Apple Accuses Samsung of Sharing Confidential Nokia Patent-Licensing Details

Published on October 3, 2013
by John Paczkowski

TopSecretApple has asked a California court to sanction Samsung for inappropriately sharing with its executives a confidential patent-licensing deal shielded by protective order in its landmark intellectual-property case against the company.

A new filing in the U.S. District Court for the Northern District of California on Wednesday shows Apple alleging that some “Highly Confidential — Attorneys’ Eyes Only” licensing agreements it provided to Samsung’s outside counsel were given to the Korean company’s executives. Those agreements described the terms of an Apple-Nokia patent license and were not to be shared with anyone beyond Samsung’s legal team.

But, according to Apple, they were. The company alleges that they somehow found their way, unredacted, into the hands of dozens of Samsung executives, including Dr. Seungho Ahn, who leveraged them during licensing negotiations with Nokia.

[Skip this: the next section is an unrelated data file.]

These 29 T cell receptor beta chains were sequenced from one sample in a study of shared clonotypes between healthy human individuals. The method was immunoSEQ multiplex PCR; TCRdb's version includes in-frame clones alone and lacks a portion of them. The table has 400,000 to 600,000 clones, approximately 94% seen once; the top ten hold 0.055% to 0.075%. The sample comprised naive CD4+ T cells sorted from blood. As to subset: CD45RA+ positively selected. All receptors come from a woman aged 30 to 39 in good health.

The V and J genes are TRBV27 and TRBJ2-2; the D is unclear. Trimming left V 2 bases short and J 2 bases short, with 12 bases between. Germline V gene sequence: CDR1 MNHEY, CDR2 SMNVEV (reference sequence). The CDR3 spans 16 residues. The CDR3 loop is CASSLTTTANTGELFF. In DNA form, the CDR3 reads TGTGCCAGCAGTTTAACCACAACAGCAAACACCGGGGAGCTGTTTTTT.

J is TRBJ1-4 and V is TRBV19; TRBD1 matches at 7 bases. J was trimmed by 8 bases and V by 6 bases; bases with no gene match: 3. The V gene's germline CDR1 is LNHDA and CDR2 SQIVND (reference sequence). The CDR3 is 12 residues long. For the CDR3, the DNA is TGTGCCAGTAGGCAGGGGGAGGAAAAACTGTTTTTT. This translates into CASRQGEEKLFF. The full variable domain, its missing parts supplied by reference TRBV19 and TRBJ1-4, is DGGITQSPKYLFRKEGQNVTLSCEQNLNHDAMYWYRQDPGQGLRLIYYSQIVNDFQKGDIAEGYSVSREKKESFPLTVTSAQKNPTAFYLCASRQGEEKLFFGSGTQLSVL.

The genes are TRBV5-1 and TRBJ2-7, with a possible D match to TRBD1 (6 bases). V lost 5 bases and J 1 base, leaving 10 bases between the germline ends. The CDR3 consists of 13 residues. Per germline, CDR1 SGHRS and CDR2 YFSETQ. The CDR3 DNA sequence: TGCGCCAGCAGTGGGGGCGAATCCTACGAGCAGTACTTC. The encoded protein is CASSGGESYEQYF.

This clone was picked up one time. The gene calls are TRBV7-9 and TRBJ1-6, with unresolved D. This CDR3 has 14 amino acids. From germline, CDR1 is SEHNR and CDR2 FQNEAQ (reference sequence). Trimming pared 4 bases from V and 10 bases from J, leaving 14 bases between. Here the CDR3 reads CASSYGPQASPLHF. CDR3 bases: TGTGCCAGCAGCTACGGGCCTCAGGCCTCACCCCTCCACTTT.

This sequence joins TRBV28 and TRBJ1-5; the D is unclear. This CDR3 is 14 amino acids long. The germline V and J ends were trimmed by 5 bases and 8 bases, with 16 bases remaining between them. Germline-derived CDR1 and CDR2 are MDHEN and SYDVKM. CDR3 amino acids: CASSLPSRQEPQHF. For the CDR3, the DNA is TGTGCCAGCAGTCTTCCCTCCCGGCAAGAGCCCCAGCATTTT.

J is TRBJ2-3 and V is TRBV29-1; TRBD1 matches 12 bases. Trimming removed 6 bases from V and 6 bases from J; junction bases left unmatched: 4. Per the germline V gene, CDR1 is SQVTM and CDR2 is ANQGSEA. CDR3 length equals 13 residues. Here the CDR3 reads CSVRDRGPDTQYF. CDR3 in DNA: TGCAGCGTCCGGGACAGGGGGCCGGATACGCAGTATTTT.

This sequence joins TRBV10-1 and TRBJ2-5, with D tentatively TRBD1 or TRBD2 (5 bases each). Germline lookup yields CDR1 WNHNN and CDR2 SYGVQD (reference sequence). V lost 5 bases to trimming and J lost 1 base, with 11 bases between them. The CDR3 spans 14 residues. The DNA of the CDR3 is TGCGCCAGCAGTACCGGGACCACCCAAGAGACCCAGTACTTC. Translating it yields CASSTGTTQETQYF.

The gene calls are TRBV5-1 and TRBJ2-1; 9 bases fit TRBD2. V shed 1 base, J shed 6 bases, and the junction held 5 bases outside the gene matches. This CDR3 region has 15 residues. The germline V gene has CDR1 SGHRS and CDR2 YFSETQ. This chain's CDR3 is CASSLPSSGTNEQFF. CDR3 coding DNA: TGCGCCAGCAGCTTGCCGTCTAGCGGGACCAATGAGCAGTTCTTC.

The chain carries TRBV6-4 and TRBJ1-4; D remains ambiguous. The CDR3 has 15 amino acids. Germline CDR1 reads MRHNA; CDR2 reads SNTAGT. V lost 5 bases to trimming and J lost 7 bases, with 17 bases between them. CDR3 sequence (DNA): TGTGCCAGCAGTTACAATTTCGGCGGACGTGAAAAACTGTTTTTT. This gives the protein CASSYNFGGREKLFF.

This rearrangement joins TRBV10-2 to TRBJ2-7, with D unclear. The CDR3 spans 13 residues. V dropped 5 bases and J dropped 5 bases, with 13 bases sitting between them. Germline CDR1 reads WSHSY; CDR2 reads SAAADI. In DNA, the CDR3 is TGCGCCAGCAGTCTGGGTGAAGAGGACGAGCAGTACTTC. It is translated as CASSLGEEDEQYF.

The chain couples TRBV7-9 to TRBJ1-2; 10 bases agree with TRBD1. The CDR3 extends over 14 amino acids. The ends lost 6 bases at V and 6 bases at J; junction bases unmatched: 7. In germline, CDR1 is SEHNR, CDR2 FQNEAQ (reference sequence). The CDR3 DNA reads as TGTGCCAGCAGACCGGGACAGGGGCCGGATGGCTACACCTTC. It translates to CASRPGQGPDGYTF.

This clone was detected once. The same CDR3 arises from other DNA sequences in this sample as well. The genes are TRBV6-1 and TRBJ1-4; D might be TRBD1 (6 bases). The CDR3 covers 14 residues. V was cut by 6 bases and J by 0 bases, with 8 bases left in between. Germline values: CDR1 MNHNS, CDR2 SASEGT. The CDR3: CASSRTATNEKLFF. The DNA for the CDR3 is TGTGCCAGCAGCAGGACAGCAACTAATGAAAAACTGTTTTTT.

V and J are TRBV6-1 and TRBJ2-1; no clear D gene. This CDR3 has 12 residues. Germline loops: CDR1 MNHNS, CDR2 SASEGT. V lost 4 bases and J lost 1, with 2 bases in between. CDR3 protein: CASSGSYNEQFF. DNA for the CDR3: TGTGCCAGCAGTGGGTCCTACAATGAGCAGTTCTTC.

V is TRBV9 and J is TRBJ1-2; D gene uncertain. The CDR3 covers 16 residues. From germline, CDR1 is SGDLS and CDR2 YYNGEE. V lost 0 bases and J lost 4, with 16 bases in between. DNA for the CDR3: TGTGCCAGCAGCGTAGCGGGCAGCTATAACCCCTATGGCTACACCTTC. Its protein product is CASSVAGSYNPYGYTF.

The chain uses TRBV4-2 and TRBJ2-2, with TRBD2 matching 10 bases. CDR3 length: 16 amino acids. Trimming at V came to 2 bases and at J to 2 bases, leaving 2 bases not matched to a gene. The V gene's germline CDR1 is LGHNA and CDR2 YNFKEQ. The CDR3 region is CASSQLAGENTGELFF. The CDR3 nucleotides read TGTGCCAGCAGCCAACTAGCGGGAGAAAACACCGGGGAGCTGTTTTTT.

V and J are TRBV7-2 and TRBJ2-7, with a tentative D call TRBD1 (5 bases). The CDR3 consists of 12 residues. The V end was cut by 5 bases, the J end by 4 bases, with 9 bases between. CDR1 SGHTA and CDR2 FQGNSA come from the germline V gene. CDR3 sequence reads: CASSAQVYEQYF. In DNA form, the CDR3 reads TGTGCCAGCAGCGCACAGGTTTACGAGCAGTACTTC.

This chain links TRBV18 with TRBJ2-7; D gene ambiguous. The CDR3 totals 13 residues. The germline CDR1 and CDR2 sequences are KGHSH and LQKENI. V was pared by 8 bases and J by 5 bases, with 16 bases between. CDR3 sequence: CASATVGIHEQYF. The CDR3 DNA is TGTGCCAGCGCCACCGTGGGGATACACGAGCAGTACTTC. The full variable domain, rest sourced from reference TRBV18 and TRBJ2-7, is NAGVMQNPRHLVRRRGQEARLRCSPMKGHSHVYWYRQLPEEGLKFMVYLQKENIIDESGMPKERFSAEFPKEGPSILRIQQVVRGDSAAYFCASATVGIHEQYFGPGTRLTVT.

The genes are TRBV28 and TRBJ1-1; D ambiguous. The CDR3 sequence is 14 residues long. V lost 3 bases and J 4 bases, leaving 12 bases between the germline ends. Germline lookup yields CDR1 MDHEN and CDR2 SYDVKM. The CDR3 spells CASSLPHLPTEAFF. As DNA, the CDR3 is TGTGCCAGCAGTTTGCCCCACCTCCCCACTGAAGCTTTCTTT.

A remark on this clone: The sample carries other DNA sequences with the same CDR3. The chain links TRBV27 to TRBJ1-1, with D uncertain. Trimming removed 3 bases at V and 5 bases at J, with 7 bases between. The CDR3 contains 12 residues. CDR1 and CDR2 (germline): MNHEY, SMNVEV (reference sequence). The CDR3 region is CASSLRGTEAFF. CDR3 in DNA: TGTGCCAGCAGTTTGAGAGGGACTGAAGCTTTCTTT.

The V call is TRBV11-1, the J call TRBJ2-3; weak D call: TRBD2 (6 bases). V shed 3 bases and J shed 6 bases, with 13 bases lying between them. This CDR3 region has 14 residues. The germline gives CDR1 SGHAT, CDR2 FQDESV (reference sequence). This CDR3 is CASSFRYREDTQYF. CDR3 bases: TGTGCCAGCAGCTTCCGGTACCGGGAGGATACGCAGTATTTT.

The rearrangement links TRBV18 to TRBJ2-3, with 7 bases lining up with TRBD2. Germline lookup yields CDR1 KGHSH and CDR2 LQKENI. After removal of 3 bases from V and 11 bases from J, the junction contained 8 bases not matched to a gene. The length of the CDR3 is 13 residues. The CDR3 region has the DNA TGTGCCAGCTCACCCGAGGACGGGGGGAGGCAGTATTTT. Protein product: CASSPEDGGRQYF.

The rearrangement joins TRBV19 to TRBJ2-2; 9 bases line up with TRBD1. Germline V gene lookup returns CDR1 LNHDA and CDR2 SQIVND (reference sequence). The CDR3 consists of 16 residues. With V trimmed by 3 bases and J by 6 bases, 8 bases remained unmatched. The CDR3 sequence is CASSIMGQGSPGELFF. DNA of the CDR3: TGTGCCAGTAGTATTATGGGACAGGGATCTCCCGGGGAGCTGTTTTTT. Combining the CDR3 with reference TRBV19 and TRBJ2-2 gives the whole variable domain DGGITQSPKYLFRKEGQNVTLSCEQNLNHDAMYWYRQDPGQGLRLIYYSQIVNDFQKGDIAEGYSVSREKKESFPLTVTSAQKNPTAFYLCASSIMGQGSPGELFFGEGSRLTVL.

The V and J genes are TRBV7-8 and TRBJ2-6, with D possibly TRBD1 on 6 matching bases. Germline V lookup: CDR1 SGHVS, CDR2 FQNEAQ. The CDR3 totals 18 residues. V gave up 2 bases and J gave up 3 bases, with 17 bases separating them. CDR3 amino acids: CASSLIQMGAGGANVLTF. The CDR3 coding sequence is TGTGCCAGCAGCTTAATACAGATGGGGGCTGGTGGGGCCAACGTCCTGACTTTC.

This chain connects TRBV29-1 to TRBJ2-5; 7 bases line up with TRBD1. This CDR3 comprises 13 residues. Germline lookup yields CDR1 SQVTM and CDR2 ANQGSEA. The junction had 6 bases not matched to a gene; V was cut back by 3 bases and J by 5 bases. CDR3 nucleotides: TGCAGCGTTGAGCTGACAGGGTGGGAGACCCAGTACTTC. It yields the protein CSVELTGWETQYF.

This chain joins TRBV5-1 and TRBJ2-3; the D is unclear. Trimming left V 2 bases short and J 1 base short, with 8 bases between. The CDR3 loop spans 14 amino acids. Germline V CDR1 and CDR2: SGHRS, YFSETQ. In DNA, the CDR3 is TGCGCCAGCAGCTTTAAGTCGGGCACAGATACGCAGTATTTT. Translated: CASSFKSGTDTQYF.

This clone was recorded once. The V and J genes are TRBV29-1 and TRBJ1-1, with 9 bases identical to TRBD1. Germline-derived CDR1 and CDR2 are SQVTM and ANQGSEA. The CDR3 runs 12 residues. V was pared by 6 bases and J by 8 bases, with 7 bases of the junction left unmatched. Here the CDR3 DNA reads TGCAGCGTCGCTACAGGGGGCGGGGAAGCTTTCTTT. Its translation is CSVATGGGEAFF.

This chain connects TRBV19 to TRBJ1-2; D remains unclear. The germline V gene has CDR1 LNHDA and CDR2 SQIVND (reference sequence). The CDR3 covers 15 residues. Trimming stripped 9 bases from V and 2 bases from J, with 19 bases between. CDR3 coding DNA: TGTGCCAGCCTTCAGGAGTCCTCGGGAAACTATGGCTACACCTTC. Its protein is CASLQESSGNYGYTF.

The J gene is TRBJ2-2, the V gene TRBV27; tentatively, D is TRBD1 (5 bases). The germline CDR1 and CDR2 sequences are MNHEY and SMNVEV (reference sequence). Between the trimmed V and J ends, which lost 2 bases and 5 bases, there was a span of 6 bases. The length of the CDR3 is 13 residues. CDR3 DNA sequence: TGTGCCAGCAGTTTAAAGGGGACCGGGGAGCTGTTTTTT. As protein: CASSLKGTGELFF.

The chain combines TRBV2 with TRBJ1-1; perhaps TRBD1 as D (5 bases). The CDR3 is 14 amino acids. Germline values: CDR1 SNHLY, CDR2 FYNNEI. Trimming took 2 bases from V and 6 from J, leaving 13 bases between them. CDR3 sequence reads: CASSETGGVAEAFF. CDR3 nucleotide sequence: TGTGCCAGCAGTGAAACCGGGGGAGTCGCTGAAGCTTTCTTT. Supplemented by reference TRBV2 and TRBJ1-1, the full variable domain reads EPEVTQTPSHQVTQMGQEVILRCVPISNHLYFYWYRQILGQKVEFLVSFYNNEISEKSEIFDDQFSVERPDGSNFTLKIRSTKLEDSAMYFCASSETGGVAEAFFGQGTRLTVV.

From the filing:

According to a declaration from Nokia’s Chief Intellectual Property Officer, Paul Melin, on June 4, 2013, in a meeting between Samsung and Nokia licensing executives, Dr. Seungho Ahn informed Nokia that the terms of the Apple-Nokia license were known to him. Specifically, according to Mr. Melin, Dr. Ahn stated that Apple had produced the Apple-Nokia license in its litigation with Samsung, and that Samsung’s outside counsel had provided his team with the terms of the Apple-Nokia license.

Mr. Melin recounts that to prove to Nokia that he knew the confidential terms of the Apple-Nokia license, Dr. Ahn recited the terms of the license, and even went so far as to tell Nokia that “all information leaks.” Mr. Melin also reports that Dr. Ahn and Samsung then proceeded to use his knowledge of the terms of the Apple- Nokia license to gain an unfair advantage in their negotiations with Nokia, by asserting that the Apple-Nokia terms should dictate terms of a Samsung-Nokia license.

Shady stuff, if it’s true — and troubling. U.S. Magistrate Judge Paul Grewal has ordered Samsung to make Ahn available for deposition, and scheduled a hearing on the matter for Oct. 22.

Samsung declined comment.

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